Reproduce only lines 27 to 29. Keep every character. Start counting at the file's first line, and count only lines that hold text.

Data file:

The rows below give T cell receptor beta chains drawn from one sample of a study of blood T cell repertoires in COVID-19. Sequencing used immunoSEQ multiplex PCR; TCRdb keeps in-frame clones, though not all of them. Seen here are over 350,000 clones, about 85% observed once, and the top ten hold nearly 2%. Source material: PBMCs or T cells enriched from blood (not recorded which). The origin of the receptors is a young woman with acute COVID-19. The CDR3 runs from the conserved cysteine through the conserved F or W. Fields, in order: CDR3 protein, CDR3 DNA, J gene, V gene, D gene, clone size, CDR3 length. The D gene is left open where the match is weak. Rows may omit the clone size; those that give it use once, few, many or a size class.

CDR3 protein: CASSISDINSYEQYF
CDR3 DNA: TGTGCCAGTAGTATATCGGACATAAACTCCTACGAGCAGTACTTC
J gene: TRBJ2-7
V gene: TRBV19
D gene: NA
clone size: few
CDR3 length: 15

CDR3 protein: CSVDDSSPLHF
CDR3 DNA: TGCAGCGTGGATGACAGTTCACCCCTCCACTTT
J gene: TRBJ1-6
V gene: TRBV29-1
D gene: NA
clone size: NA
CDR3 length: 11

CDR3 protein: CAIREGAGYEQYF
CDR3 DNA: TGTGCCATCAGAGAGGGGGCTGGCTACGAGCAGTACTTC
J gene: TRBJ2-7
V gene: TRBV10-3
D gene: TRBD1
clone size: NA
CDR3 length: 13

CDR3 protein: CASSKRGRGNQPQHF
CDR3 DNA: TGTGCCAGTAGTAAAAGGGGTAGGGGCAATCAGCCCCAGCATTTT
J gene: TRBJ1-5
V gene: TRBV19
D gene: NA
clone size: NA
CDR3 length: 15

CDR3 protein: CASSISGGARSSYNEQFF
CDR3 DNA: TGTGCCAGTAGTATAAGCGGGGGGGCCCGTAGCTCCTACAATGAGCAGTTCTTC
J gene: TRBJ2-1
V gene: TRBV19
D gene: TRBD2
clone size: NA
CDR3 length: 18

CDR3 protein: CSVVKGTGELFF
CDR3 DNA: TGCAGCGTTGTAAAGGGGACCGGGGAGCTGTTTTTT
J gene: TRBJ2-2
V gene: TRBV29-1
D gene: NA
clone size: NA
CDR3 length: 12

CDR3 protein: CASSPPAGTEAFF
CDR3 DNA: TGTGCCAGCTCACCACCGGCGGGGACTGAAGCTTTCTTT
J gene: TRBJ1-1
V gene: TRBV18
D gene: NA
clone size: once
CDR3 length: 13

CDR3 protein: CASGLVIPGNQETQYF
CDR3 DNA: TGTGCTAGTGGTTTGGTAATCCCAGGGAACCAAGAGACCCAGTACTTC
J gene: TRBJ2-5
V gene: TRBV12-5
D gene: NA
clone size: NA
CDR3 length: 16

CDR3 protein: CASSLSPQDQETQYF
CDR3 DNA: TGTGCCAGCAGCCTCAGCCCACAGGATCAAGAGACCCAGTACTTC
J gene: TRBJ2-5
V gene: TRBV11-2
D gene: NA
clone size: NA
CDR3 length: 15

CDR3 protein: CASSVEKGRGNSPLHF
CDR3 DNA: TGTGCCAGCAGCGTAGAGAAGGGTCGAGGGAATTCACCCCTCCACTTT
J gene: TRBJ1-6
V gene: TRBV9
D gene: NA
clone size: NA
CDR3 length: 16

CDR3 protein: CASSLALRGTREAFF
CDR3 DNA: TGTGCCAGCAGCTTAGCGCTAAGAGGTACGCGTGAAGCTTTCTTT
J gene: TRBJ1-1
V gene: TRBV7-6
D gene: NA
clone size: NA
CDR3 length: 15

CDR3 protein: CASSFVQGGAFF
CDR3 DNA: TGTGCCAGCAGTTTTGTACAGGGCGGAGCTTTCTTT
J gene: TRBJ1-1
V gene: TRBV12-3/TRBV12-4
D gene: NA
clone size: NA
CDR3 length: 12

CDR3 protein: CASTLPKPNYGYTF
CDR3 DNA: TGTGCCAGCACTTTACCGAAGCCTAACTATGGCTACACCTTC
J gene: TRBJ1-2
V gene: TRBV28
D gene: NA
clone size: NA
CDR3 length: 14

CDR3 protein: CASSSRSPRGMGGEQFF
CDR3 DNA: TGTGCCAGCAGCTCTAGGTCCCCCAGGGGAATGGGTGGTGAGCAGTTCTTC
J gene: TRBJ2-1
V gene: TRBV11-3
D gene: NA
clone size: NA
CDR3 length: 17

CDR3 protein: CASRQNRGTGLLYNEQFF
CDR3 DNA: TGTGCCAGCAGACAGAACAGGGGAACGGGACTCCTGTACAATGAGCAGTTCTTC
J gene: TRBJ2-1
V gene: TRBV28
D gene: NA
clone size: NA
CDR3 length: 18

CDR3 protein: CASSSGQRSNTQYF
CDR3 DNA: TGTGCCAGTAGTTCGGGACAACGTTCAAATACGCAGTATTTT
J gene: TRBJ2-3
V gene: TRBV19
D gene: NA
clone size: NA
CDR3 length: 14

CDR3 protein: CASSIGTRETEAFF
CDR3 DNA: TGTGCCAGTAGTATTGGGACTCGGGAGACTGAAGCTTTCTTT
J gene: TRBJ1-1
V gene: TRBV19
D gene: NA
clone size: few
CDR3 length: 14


D gene: NA
clone size: NA
CDR3 length: 15